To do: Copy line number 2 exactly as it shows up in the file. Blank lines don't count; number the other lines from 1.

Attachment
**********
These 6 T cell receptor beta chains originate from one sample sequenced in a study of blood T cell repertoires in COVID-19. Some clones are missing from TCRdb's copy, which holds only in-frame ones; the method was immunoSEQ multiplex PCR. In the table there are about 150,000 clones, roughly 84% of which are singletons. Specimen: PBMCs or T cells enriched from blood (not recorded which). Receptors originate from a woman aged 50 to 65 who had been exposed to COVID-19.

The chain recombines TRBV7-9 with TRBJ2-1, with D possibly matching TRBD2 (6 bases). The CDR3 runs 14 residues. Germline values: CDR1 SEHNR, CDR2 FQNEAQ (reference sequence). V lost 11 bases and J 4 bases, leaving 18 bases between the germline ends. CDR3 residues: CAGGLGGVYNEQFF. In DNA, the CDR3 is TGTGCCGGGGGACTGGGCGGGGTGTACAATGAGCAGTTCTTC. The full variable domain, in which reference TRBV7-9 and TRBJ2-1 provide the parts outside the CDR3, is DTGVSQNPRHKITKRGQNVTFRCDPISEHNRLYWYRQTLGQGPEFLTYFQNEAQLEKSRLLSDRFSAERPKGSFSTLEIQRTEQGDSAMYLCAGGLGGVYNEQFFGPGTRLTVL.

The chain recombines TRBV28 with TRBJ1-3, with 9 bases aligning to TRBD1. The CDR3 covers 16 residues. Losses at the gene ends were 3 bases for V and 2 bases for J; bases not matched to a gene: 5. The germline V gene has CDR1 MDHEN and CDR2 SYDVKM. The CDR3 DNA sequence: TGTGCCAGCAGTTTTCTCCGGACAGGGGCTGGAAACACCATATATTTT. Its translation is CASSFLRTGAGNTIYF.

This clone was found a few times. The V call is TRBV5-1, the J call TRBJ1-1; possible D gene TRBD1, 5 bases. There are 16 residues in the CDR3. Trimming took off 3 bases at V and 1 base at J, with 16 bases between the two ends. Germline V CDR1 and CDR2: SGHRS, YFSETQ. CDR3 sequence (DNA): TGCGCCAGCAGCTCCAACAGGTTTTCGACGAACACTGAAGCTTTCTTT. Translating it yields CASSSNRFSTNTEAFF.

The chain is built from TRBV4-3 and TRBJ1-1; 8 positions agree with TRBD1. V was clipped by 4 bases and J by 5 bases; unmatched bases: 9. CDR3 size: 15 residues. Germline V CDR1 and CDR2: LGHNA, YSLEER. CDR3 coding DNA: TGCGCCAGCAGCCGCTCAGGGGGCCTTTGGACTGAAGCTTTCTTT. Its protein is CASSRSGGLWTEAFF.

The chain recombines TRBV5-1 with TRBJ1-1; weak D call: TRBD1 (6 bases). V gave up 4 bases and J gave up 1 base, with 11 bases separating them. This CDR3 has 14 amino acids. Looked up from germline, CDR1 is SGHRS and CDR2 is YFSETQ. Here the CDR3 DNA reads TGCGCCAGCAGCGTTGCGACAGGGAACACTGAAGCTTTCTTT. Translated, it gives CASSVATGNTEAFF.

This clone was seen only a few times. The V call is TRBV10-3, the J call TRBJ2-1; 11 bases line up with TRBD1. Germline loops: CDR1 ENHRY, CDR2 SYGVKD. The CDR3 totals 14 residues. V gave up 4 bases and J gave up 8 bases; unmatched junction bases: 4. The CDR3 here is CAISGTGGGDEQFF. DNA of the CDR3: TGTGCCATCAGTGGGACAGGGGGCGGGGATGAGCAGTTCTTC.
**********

The chain recombines TRBV7-9 with TRBJ2-1, with D possibly matching TRBD2 (6 bases). The CDR3 runs 14 residues. Germline values: CDR1 SEHNR, CDR2 FQNEAQ (reference sequence). V lost 11 bases and J 4 bases, leaving 18 bases between the germline ends. CDR3 residues: CAGGLGGVYNEQFF. In DNA, the CDR3 is TGTGCCGGGGGACTGGGCGGGGTGTACAATGAGCAGTTCTTC. The full variable domain, in which reference TRBV7-9 and TRBJ2-1 provide the parts outside the CDR3, is DTGVSQNPRHKITKRGQNVTFRCDPISEHNRLYWYRQTLGQGPEFLTYFQNEAQLEKSRLLSDRFSAERPKGSFSTLEIQRTEQGDSAMYLCAGGLGGVYNEQFFGPGTRLTVL.